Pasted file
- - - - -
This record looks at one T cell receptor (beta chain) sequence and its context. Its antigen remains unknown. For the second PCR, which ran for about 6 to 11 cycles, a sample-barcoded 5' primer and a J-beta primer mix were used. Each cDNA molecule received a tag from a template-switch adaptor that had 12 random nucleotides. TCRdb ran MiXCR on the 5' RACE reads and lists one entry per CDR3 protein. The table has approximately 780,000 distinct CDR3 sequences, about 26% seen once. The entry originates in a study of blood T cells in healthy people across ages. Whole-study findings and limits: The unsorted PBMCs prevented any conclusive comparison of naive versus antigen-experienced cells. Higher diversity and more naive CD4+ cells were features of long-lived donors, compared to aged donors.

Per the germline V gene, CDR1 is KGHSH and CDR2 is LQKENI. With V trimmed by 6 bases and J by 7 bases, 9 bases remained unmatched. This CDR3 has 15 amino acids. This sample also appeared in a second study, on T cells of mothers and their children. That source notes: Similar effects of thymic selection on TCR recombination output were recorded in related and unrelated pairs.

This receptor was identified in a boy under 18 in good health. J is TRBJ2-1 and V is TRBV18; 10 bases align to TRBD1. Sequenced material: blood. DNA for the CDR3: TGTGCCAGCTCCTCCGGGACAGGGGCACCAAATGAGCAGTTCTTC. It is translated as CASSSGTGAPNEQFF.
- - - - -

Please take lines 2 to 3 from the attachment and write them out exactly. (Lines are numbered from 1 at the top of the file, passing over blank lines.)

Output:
Per the germline V gene, CDR1 is KGHSH and CDR2 is LQKENI. With V trimmed by 6 bases and J by 7 bases, 9 bases remained unmatched. This CDR3 has 15 amino acids. This sample also appeared in a second study, on T cells of mothers and their children. That source notes: Similar effects of thymic selection on TCR recombination output were recorded in related and unrelated pairs.

This receptor was identified in a boy under 18 in good health. J is TRBJ2-1 and V is TRBV18; 10 bases align to TRBD1. Sequenced material: blood. DNA for the CDR3: TGTGCCAGCTCCTCCGGGACAGGGGCACCAAATGAGCAGTTCTTC. It is translated as CASSSGTGAPNEQFF.